The Yale Daily News has recently published several editorials (“Singing the praises of dictators,” 1/30; “Sympathy for the devil,” 2/6) in reference to a recent visit to Saudi Arabia by nine Yale students from Yale’s Department of Epidemiology and Public Health. Several of us feel that the authors of these editorials, and perhaps many of the Yale Daily News readers, have been misinformed about the trip and about our individual experiences and feelings about the Saudi kingdom. We decided that it was time for those of us who actually went to weigh in and attempt to guide the conversation away from conjecture and personal attacks and toward a more constructive dialogue on Saudi culture and politics.
The trip was organized by a visiting professor at the department and one of his former students (a Saudi prince), with the intention of fostering dialogue between citizens of the two countries. In addition to the nine from Yale, there were four graduate students from schools including the Kennedy School at Harvard, Tufts University and Emerson College; the rest were professionals in a variety of fields such as law, communications and business, to name a few. Our group was diverse: out of 20 or so visitors, the majority were women, and the group included Jews, homosexuals, Americans, two Africans, an Italian and a Jordanian.
The visit consisted of a mixture of discussion and leisure activities, with the former constituting the bulk of the trip. We had the very unique opportunity to meet a range of Saudis and converse with them in both formal and informal settings. Lengthy discussions took place with high-ranking government officials such as one of the King’s sons and one of his brothers, as well as the Saudi ambassador to the United Kingdom. We also had the opportunity to visit schools and talk with students; we met with businessmen and women in several different communities, different members of the royal family, a family of date farmers, and several members of the print and electronic media. And of course, we had conversations with people in markets, mosques, stores and restaurants as we traveled across the country from Jeddah to Riyadh to Dammam. The global health students from Yale in particular are a well-traveled, culturally savvy group, two-thirds of whom have lived in the developing world at some point as adults. For several of us, this was not our first visit to the Middle East. We all brought informed individual concerns about human rights, cultural practices, and politics to our discussions, and we asked the tough questions.
As we look back on our trip, we think it is important to convey a few general impressions of the people we met, while acknowledging the limitations of our perspective. We are acutely aware of the unique circumstances under which we visited this country, and the limited view we had. None of us claim to fully understand Saudi Arabia, let alone endorse the Saudi way of life or system of governance. It would be foolish to claim a thorough understanding of any culture or society after only a two-week visit. Nevertheless, we believe that we came away from the trip with a better understanding of how those Saudis we met see the world, and more specifically, their positions on such topics as Sept. 11, the impending war with Iraq, Israeli-Palestinian relations, and Saudi-American relations — positions that are as varied among Saudis as they are among Americans. We were encouraged to ask any and all questions during each of our discussions, some of which became heated and emotional. In virtually all cases, dialogue was open and constructive, whether the topic was politics, religion or human rights. We also learned a great deal about Islam, witnessed a society where religion is omnipresent, and enjoyed traditional Bedouin hospitality.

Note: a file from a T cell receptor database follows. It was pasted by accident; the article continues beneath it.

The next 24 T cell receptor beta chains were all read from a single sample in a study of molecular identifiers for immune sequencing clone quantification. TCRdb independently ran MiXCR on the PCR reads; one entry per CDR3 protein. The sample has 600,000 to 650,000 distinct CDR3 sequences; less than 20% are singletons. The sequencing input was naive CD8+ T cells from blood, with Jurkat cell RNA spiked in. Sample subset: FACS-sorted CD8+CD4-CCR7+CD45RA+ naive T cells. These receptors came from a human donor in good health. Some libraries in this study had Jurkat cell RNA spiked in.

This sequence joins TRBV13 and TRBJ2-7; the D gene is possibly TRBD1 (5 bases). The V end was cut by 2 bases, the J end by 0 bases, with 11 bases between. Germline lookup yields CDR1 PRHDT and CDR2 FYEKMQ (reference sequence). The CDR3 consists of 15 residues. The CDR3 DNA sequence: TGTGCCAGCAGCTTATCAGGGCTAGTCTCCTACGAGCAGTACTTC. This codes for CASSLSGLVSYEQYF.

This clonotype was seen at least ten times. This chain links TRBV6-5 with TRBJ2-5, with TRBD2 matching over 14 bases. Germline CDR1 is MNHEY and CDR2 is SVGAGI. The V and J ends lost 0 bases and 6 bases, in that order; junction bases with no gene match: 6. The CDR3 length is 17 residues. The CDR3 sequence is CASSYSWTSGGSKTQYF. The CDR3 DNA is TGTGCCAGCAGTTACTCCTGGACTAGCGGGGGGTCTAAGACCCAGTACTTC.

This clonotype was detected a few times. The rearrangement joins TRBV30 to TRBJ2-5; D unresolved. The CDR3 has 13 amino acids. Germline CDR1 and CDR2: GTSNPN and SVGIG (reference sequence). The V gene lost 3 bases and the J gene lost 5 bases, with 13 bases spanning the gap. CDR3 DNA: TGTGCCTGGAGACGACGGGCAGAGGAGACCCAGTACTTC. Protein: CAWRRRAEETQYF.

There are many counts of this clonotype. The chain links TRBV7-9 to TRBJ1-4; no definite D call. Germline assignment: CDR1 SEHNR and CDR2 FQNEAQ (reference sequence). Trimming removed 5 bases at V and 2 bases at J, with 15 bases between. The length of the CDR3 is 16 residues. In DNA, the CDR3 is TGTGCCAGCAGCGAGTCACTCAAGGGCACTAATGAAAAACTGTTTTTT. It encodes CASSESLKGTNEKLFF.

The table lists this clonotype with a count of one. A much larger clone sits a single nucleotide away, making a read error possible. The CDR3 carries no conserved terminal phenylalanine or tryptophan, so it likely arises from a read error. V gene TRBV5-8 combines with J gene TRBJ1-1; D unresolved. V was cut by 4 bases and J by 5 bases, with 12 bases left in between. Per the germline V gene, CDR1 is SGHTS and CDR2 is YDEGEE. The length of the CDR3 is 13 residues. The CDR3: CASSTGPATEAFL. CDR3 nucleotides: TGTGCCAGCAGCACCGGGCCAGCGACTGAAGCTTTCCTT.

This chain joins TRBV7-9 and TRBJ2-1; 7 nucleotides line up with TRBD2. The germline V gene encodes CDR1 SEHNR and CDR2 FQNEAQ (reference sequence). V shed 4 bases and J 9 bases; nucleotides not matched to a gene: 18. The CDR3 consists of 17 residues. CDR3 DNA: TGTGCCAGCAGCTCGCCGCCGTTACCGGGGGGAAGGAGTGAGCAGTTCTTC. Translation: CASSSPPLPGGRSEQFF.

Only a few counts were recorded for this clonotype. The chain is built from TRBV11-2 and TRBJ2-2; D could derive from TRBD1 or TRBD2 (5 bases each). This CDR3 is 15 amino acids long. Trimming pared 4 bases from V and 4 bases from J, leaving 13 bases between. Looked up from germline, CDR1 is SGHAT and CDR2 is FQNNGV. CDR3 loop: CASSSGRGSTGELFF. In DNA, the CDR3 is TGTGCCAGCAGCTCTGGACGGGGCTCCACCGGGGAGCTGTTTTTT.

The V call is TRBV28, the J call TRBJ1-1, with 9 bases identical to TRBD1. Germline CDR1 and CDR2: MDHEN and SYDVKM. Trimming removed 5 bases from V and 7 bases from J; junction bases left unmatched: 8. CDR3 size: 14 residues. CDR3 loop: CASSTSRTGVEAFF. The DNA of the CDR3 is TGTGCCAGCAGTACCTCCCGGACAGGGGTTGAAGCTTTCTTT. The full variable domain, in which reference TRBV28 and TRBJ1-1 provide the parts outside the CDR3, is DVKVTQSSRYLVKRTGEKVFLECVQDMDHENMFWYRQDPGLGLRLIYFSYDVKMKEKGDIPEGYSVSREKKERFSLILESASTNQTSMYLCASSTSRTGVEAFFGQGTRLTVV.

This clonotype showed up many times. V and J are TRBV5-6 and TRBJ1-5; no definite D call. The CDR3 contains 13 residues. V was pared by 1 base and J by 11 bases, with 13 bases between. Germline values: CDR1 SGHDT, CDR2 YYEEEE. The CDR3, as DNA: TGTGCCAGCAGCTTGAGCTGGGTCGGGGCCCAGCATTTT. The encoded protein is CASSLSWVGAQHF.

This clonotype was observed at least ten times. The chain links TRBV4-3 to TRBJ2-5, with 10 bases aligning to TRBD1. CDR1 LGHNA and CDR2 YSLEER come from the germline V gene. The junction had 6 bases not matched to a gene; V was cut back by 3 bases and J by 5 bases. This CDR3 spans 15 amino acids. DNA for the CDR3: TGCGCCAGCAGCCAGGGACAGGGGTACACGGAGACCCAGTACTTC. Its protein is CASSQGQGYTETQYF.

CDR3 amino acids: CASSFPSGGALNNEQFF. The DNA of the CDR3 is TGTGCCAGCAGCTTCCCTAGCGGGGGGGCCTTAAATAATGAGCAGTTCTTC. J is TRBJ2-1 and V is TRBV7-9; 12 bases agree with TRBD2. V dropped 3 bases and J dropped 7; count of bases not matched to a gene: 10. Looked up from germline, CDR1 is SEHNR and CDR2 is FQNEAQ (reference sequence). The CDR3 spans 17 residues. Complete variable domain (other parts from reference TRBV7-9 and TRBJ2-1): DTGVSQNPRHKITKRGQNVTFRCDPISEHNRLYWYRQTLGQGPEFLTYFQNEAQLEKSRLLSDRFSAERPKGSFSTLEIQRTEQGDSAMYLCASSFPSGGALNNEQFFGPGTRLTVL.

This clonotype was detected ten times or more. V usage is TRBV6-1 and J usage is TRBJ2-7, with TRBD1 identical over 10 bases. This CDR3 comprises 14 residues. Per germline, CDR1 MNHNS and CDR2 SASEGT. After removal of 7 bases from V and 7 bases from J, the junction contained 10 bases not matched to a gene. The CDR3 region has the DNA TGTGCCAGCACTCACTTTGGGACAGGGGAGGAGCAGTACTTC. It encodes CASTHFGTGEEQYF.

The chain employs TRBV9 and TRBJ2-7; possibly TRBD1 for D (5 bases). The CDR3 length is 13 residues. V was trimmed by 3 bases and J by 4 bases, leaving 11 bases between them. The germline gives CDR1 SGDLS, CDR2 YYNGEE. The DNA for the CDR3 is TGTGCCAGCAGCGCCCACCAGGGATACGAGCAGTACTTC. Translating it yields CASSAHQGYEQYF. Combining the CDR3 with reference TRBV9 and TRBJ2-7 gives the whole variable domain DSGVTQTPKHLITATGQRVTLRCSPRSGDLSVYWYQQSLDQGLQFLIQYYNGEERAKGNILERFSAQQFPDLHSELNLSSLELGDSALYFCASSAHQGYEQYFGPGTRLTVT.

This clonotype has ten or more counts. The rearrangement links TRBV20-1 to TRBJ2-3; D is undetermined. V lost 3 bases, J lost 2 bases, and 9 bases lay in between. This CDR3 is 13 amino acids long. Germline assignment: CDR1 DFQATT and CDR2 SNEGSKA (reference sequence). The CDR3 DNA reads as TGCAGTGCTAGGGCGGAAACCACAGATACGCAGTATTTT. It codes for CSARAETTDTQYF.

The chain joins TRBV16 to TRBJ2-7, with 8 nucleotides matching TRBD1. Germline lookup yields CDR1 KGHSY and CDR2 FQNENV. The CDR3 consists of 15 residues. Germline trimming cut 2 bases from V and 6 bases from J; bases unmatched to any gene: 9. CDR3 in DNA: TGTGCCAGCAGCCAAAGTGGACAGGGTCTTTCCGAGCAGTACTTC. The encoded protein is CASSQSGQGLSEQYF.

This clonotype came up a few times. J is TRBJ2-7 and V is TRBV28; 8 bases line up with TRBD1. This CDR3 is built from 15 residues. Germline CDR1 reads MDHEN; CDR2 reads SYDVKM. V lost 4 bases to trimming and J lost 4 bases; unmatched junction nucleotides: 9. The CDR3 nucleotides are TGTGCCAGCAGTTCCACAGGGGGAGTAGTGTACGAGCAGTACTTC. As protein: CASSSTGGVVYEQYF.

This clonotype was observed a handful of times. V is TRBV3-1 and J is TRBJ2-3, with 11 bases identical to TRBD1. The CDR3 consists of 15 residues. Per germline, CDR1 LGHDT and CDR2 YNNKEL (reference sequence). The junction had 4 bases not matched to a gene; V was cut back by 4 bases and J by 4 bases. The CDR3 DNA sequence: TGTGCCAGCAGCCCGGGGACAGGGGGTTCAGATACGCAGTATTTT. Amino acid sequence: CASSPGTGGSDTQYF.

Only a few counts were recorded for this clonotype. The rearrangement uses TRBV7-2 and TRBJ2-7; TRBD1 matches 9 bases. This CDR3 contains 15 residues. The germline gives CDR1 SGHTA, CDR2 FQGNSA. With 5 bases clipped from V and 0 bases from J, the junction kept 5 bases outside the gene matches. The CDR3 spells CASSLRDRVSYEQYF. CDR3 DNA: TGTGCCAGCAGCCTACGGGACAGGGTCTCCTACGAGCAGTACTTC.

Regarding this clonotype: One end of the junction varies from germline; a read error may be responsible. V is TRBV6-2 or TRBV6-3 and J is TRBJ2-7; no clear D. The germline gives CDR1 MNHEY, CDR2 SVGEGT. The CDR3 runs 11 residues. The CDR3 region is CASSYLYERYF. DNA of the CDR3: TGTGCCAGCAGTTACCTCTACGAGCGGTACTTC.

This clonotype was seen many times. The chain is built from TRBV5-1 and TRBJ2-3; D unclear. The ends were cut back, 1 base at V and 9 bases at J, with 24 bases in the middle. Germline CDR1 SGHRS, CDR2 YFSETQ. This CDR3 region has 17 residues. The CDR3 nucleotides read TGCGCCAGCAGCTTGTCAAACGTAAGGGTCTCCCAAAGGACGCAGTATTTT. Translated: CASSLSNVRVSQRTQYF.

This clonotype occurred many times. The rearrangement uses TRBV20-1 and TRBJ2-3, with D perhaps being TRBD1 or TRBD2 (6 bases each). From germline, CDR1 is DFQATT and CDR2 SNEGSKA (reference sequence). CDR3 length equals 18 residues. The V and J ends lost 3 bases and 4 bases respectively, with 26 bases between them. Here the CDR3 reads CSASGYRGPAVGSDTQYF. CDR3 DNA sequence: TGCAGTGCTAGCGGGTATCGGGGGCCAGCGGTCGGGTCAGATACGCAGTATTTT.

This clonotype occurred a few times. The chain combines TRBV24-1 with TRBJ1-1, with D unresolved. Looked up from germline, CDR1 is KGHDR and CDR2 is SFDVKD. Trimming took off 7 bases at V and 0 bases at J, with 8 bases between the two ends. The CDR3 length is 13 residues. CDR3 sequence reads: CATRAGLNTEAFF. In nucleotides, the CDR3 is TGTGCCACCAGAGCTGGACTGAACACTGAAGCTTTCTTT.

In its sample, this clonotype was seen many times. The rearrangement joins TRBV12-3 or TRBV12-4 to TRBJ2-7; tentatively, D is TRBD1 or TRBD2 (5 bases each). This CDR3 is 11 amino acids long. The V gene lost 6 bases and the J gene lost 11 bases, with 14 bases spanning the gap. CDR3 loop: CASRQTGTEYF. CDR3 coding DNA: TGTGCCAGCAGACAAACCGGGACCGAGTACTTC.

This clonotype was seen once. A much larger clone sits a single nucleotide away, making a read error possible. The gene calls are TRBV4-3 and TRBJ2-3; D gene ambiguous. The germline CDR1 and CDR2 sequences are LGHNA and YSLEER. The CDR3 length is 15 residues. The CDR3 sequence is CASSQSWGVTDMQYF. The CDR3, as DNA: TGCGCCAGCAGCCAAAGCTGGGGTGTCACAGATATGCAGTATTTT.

Those are some of our general impressions. However, each of us came away with individual impressions and opinions about our experiences, and people must be careful not to lump us together as if we have a single vision of Saudi Arabia. Based on some of the commentary that has run in the Yale Daily News there is some concern about our powers of discernment and the ease with which we have been “brainwashed.” It is very difficult to convince people, particularly those possessing an opposing viewpoint, that you have not been brainwashed.
Every day people are confronted with information that may be true, false, or somewhere in between. As well-educated, thoughtful individuals, we all are endowed with the ability to sift through the information we are given and arrive at what we feel is a reasonable conclusion, or alternatively, decide that we have insufficient information and seek more. Often, people given similar information arrive at very different conclusions. No one has a monopoly on the truth, and at best, one hopes to have some version of it.
The purpose of this trip was to promote understanding of different perspectives on issues that affect both Americans and Saudis. And we believe that to the extent that it is possible in two weeks, this was accomplished. This does not mean that we agree with everything they said or vice versa; but rather, we took a few small steps toward mutual understanding. The practice of refusing dialogue with countries whose cultural and political practices are not in line with ours only perpetuates the status quo and furthers U.S. isolationist tendencies, which we feel is regrettable.
We feel very fortunate to have had such a rare opportunity to visit the Kingdom of Saudi Arabia and catch a glimpse from the inside of a country with some wonderful attributes and some significant shortcomings. We are more than happy to discuss our trip, our opinions, and the perspectives of our Saudi hosts in more detail should anyone desire to hear more.
Peter Navario is a student in the Department of Epidemiology and Public Health.